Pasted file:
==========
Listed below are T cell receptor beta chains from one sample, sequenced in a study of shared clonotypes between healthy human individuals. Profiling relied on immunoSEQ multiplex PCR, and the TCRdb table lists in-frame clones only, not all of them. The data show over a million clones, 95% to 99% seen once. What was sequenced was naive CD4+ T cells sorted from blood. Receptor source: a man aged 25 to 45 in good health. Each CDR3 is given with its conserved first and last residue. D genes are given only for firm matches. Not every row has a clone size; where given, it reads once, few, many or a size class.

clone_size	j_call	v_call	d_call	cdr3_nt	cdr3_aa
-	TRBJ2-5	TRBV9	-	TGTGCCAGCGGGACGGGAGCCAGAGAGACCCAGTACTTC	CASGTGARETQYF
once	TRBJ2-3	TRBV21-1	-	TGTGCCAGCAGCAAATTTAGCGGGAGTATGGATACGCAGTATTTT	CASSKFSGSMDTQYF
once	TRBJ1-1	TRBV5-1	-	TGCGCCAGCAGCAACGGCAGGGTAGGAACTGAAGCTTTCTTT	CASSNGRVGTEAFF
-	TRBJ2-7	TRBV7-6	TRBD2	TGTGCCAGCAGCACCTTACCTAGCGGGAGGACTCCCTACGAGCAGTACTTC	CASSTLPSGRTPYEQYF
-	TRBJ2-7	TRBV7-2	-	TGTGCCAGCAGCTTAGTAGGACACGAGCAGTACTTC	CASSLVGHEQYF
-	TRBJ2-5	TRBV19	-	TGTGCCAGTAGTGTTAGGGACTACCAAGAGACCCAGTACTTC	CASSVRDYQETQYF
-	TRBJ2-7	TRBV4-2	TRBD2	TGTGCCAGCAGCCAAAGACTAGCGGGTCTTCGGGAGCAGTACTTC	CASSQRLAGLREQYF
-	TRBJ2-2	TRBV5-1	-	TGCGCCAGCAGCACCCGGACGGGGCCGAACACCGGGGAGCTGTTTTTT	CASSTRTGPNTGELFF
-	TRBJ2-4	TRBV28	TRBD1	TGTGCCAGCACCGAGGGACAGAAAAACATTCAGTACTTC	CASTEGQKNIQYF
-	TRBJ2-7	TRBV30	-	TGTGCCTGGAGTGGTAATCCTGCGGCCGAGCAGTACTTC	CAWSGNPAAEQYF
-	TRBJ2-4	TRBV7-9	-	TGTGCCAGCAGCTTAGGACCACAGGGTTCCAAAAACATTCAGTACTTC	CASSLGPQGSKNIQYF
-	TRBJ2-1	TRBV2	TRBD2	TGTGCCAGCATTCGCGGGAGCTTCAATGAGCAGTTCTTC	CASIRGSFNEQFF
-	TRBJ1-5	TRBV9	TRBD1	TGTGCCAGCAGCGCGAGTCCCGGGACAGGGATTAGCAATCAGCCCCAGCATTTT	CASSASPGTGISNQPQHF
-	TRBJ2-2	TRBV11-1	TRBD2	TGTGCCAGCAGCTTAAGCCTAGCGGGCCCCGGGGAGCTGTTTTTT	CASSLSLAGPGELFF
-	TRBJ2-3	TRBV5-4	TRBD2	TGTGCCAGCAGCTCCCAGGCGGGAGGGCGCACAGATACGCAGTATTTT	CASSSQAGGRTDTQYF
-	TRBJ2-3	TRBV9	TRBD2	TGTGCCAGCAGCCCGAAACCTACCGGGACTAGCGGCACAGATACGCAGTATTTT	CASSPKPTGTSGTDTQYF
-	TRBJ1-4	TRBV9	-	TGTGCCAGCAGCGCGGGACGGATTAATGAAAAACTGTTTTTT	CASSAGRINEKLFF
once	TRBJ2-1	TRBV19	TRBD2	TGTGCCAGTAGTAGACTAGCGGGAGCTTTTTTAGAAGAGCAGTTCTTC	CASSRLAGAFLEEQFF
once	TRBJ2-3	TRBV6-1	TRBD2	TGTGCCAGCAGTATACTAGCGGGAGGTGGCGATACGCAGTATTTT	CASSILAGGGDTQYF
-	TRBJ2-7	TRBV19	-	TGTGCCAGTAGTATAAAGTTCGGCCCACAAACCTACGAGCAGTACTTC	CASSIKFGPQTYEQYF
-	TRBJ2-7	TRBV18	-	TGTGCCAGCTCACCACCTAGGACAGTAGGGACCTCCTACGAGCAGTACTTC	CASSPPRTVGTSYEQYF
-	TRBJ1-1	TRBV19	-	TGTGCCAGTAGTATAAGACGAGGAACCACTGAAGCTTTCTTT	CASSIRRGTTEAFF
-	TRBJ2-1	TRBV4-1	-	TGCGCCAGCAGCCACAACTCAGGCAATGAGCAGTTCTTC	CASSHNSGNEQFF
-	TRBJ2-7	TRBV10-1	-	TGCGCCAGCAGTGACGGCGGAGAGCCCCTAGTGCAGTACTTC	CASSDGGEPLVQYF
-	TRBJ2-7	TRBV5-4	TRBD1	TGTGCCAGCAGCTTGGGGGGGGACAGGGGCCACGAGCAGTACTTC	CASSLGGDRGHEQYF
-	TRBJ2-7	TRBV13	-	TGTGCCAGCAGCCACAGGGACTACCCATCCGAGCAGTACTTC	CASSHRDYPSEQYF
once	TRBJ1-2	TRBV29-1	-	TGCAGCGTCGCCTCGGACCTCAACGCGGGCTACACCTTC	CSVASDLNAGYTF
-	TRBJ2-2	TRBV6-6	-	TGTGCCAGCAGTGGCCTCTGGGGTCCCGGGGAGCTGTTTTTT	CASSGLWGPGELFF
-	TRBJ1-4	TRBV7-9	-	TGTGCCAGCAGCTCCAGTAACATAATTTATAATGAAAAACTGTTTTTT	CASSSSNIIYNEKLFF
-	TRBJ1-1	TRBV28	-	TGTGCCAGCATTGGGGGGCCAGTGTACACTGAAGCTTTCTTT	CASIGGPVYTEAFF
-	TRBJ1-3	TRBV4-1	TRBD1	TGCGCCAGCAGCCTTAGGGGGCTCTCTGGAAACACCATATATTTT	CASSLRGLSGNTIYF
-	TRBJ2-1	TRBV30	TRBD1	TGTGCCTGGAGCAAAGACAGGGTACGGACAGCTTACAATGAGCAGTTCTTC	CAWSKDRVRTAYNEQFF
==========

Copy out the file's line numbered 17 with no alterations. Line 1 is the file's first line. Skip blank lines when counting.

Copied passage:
-	TRBJ2-3	TRBV5-4	TRBD2	TGTGCCAGCAGCTCCCAGGCGGGAGGGCGCACAGATACGCAGTATTTT	CASSSQAGGRTDTQYF